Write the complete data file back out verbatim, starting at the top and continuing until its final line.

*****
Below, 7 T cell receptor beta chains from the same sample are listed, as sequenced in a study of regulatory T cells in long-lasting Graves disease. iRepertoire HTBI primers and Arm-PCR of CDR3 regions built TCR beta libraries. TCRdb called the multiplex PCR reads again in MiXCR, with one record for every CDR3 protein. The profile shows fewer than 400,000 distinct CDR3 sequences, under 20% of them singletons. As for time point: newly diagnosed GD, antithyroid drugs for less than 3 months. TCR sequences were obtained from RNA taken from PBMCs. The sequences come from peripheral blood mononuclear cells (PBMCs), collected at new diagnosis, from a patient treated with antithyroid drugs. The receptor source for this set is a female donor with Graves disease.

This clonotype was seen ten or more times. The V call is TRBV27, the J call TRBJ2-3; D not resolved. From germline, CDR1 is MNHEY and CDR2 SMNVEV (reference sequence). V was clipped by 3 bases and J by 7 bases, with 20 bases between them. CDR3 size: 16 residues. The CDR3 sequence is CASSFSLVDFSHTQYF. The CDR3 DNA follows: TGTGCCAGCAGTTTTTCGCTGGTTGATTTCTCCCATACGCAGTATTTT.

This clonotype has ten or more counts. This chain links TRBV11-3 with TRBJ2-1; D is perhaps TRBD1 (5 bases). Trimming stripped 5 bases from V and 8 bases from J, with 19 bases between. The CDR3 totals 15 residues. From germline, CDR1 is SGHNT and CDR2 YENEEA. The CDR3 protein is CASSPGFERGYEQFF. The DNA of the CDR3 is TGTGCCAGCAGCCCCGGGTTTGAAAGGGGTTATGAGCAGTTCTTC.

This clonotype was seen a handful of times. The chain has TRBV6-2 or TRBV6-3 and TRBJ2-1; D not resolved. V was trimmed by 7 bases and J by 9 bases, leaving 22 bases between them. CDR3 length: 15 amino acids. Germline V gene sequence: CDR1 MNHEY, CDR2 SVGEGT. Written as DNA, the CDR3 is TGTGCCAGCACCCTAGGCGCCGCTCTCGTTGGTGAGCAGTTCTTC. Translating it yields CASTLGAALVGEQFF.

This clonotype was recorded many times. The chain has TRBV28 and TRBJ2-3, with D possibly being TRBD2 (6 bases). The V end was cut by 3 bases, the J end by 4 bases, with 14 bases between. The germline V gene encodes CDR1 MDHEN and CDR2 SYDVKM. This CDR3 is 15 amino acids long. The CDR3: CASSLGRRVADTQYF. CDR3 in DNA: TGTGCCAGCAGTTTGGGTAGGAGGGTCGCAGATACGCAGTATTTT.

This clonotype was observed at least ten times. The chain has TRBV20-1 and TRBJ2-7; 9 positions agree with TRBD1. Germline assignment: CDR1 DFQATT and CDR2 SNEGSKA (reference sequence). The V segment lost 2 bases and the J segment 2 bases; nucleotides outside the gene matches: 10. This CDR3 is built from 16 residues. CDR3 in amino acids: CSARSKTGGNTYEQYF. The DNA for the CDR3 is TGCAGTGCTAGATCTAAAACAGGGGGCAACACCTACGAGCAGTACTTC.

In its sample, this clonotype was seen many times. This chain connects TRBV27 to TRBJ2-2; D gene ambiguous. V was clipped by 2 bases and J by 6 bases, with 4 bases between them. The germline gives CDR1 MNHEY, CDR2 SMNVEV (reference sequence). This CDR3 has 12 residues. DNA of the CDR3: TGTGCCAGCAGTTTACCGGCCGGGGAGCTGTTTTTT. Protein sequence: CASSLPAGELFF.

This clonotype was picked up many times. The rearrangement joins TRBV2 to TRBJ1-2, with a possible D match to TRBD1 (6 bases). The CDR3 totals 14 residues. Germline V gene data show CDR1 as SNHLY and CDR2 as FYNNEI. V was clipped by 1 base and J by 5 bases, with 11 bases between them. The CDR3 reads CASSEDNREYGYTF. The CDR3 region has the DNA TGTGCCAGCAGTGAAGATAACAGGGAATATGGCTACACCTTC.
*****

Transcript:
Below, 7 T cell receptor beta chains from the same sample are listed, as sequenced in a study of regulatory T cells in long-lasting Graves disease. iRepertoire HTBI primers and Arm-PCR of CDR3 regions built TCR beta libraries. TCRdb called the multiplex PCR reads again in MiXCR, with one record for every CDR3 protein. The profile shows fewer than 400,000 distinct CDR3 sequences, under 20% of them singletons. As for time point: newly diagnosed GD, antithyroid drugs for less than 3 months. TCR sequences were obtained from RNA taken from PBMCs. The sequences come from peripheral blood mononuclear cells (PBMCs), collected at new diagnosis, from a patient treated with antithyroid drugs. The receptor source for this set is a female donor with Graves disease.

This clonotype was seen ten or more times. The V call is TRBV27, the J call TRBJ2-3; D not resolved. From germline, CDR1 is MNHEY and CDR2 SMNVEV (reference sequence). V was clipped by 3 bases and J by 7 bases, with 20 bases between them. CDR3 size: 16 residues. The CDR3 sequence is CASSFSLVDFSHTQYF. The CDR3 DNA follows: TGTGCCAGCAGTTTTTCGCTGGTTGATTTCTCCCATACGCAGTATTTT.

This clonotype has ten or more counts. This chain links TRBV11-3 with TRBJ2-1; D is perhaps TRBD1 (5 bases). Trimming stripped 5 bases from V and 8 bases from J, with 19 bases between. The CDR3 totals 15 residues. From germline, CDR1 is SGHNT and CDR2 YENEEA. The CDR3 protein is CASSPGFERGYEQFF. The DNA of the CDR3 is TGTGCCAGCAGCCCCGGGTTTGAAAGGGGTTATGAGCAGTTCTTC.

This clonotype was seen a handful of times. The chain has TRBV6-2 or TRBV6-3 and TRBJ2-1; D not resolved. V was trimmed by 7 bases and J by 9 bases, leaving 22 bases between them. CDR3 length: 15 amino acids. Germline V gene sequence: CDR1 MNHEY, CDR2 SVGEGT. Written as DNA, the CDR3 is TGTGCCAGCACCCTAGGCGCCGCTCTCGTTGGTGAGCAGTTCTTC. Translating it yields CASTLGAALVGEQFF.

This clonotype was recorded many times. The chain has TRBV28 and TRBJ2-3, with D possibly being TRBD2 (6 bases). The V end was cut by 3 bases, the J end by 4 bases, with 14 bases between. The germline V gene encodes CDR1 MDHEN and CDR2 SYDVKM. This CDR3 is 15 amino acids long. The CDR3: CASSLGRRVADTQYF. CDR3 in DNA: TGTGCCAGCAGTTTGGGTAGGAGGGTCGCAGATACGCAGTATTTT.

This clonotype was observed at least ten times. The chain has TRBV20-1 and TRBJ2-7; 9 positions agree with TRBD1. Germline assignment: CDR1 DFQATT and CDR2 SNEGSKA (reference sequence). The V segment lost 2 bases and the J segment 2 bases; nucleotides outside the gene matches: 10. This CDR3 is built from 16 residues. CDR3 in amino acids: CSARSKTGGNTYEQYF. The DNA for the CDR3 is TGCAGTGCTAGATCTAAAACAGGGGGCAACACCTACGAGCAGTACTTC.

In its sample, this clonotype was seen many times. This chain connects TRBV27 to TRBJ2-2; D gene ambiguous. V was clipped by 2 bases and J by 6 bases, with 4 bases between them. The germline gives CDR1 MNHEY, CDR2 SMNVEV (reference sequence). This CDR3 has 12 residues. DNA of the CDR3: TGTGCCAGCAGTTTACCGGCCGGGGAGCTGTTTTTT. Protein sequence: CASSLPAGELFF.

This clonotype was picked up many times. The rearrangement joins TRBV2 to TRBJ1-2, with a possible D match to TRBD1 (6 bases). The CDR3 totals 14 residues. Germline V gene data show CDR1 as SNHLY and CDR2 as FYNNEI. V was clipped by 1 base and J by 5 bases, with 11 bases between them. The CDR3 reads CASSEDNREYGYTF. The CDR3 region has the DNA TGTGCCAGCAGTGAAGATAACAGGGAATATGGCTACACCTTC.